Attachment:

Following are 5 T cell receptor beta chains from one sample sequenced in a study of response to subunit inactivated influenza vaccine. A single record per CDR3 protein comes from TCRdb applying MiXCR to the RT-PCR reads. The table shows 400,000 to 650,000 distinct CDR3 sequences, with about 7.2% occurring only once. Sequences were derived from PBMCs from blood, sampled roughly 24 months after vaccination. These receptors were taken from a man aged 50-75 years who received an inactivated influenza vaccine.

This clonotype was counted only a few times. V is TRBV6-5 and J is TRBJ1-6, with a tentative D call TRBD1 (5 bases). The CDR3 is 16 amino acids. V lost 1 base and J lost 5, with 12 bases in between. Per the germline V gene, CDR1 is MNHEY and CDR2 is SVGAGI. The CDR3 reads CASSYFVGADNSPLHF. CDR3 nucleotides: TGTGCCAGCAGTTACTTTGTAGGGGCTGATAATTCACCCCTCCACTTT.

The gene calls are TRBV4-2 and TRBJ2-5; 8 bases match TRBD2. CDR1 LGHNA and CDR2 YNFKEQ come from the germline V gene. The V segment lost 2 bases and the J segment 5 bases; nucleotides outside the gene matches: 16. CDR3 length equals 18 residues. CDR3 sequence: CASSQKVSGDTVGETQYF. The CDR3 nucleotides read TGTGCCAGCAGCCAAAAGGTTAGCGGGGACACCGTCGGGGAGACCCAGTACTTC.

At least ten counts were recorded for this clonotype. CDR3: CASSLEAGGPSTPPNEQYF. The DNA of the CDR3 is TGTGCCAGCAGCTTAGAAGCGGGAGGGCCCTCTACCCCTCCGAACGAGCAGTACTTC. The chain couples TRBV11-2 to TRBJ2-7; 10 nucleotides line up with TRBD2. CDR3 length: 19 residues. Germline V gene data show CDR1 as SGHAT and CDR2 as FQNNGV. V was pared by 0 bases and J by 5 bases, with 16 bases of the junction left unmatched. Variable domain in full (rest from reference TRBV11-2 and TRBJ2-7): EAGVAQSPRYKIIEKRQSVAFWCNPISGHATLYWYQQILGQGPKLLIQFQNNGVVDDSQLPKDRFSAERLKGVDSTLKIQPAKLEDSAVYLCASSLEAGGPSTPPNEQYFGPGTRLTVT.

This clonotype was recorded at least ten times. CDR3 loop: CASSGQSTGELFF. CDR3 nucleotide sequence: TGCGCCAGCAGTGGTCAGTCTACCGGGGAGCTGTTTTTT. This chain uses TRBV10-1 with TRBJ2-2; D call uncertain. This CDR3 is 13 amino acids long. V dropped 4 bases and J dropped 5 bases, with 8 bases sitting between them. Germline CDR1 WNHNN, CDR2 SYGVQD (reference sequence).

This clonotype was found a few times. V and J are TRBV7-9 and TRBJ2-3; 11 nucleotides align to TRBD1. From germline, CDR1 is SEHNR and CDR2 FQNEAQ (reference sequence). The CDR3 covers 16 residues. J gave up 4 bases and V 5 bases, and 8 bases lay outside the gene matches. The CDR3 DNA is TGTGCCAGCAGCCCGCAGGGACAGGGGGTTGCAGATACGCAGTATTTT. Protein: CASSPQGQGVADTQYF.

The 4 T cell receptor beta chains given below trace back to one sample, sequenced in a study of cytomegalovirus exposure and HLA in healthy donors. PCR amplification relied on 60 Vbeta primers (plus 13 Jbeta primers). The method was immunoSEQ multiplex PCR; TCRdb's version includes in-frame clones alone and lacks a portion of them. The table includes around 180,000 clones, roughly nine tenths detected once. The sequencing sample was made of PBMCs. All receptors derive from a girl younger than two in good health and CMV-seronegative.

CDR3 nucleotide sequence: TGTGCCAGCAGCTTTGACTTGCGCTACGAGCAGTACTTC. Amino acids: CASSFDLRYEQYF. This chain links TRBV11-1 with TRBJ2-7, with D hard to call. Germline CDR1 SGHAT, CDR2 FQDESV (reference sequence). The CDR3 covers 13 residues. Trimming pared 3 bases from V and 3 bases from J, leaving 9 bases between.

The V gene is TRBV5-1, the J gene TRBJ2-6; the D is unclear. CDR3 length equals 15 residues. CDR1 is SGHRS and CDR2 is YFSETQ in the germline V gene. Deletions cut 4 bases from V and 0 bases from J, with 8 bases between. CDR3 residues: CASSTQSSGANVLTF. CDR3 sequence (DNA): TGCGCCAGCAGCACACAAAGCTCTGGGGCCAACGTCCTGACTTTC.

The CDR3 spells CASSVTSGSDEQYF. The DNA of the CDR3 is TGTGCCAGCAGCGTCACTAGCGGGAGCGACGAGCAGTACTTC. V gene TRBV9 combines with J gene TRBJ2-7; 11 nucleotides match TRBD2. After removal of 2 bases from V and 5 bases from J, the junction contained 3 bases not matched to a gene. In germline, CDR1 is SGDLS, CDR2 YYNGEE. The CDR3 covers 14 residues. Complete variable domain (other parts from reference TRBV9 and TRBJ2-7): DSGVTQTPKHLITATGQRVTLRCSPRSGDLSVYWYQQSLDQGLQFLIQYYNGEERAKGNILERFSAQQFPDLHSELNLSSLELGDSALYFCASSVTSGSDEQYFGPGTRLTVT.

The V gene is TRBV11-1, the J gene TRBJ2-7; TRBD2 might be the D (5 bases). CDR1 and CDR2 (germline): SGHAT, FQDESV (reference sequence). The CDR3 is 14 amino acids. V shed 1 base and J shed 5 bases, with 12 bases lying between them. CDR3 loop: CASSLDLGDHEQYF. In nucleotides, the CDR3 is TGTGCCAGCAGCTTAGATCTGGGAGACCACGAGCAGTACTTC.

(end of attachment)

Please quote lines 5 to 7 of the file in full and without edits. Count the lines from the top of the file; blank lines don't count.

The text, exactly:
This clonotype was recorded at least ten times. CDR3 loop: CASSGQSTGELFF. CDR3 nucleotide sequence: TGCGCCAGCAGTGGTCAGTCTACCGGGGAGCTGTTTTTT. This chain uses TRBV10-1 with TRBJ2-2; D call uncertain. This CDR3 is 13 amino acids long. V dropped 4 bases and J dropped 5 bases, with 8 bases sitting between them. Germline CDR1 WNHNN, CDR2 SYGVQD (reference sequence).

This clonotype was found a few times. V and J are TRBV7-9 and TRBJ2-3; 11 nucleotides align to TRBD1. From germline, CDR1 is SEHNR and CDR2 FQNEAQ (reference sequence). The CDR3 covers 16 residues. J gave up 4 bases and V 5 bases, and 8 bases lay outside the gene matches. The CDR3 DNA is TGTGCCAGCAGCCCGCAGGGACAGGGGGTTGCAGATACGCAGTATTTT. Protein: CASSPQGQGVADTQYF.

The 4 T cell receptor beta chains given below trace back to one sample, sequenced in a study of cytomegalovirus exposure and HLA in healthy donors. PCR amplification relied on 60 Vbeta primers (plus 13 Jbeta primers). The method was immunoSEQ multiplex PCR; TCRdb's version includes in-frame clones alone and lacks a portion of them. The table includes around 180,000 clones, roughly nine tenths detected once. The sequencing sample was made of PBMCs. All receptors derive from a girl younger than two in good health and CMV-seronegative.